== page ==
So you want to be a fiction writer and are curious about different types of creative writing.
Maybe you currently work as a checker or at a bookstore. Perhaps you’re in school for graphic arts or work at a law firm. You know you want this writing thing to happen, but it will have to occur in your spare time.
I say wrong.
I say, if you want the best shot at becoming a fiction writer, you should make a switch as soon as possible to copywriting. These are both types of creative writing, and they work together far better than you might imagine.
Self-discipline is hard in any field, especially as a writer. Not having that skill, I believe, is one of the biggest hurdles non-professional writers have to face when it comes to their fiction.
It’s just really … freaking … hard … to make yourself sit down and write 2,000 or 1,000 or even 200 words. This is true for all types of creative writing.
But if you’ve already written 8,000 words that morning for your clients? Meh, it becomes way less of a big deal. Your fingers and your brain are already in what I like to call Aggressive Typing Mode, so you’re good to go.
That’s not to say it’s always fun. Once you make it to the point where you’re writing every single day, all day long, trust me: The thrill fades.
If you don’t yet write for a living and desperately long to, I understand the belief that if you could only get there you would never complain about work again, because I felt that way for so many years. And don’t get me wrong: I’m in seventh heaven most of the time I’m at work, really and truly.
But you will complain about work again. That’s not what’s so great about becoming a professional writer. No, the great thing is you learn to write each and every day even when you don’t want to.
And in most jobs, that’s just not true.
Take it from someone who writes copy, blog posts, nonfiction and fiction: Your voice arcs across genres.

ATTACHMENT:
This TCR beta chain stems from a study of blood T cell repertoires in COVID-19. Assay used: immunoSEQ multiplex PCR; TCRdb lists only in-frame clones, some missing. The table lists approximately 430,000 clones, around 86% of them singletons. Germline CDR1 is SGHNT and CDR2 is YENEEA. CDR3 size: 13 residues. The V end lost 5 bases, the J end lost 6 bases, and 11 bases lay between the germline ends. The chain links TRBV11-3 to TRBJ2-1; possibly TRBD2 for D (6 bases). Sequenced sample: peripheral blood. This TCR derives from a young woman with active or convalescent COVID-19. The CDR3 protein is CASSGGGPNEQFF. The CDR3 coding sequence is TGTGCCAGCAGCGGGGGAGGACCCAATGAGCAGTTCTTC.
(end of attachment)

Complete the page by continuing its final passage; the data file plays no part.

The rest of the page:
Learning to write humorous content for clients is a very good way to train yourself to be funny in fiction. Likewise, developing a unique writing personality marks your work as yours, which is equally crucial in all types of creative writing.
Clients are awesome. I love working with them and helping their visions come to life, each and every day. It is my deepest honor and blessing (no sarcasm) to get to do this as a job.
Clients can also be total dicks. Like, real jerks.
And that’s a good thing.
Because you know what? Book readers are even bigger jerks. Again, most of them are lovely and supportive. Most people who don’t like a book will finish it or stop reading in the middle, shrug, place it on a shelf and move on.
Most of them. But not all.
You think you want to be a fiction writer? Better grow yourself a way thicker skin, so that when someone gives your book a one-star rating on Goodreads with the explanation that they “got distracted after Chapter One” … you will smile and go about your day instead of writing them hate mail and eating ALL THE DIM SUM. (Guess which approach I took?)
I’m always amused when people turn up their noses at outlining, as though it’s some dread task that no one should have to do once they graduate high school.
This confuses me. Outlining is seriously the best. It helps you organize your thoughts, whether you’re crafting an argument on the merits of veganism (meritorious) or writing a new sci-fi novel about our alien overlords (probably already on their way).
Plus, it gets your brain juices flowing hours or days or even weeks before you need to write something, which is a bigger boon to your creativity and output than you might think.
(If you’re curious, btw, I offer my complete outlining system for free in my Resource Library.)
Yes, it’s true. I been sayin’ it, Imma keep sayin’ it: All types of writing are alike because writing is inherently a creative act. Every single type of writing contains:
Those stories might be nonfiction stories, perhaps marketing narratives designed to motivate a sale or scientific summaries of new research. They’re still stories. Perhaps the characters are made up, or perhaps they’re real-life luminaries. Perhaps the character is simply the reader, who needs help and has come to you/your client to find it.
Setting, plot, emotion: they all exist in all types of creative copywriting, not just fiction. That means if you want to excel as a fiction writer, there’s really no better way than to start working as a paid writer today.
I can help by teaching you one of the most sought-after writing skills today: direct marketing. Head to the course page to check it out, or feel free to email me for more details.
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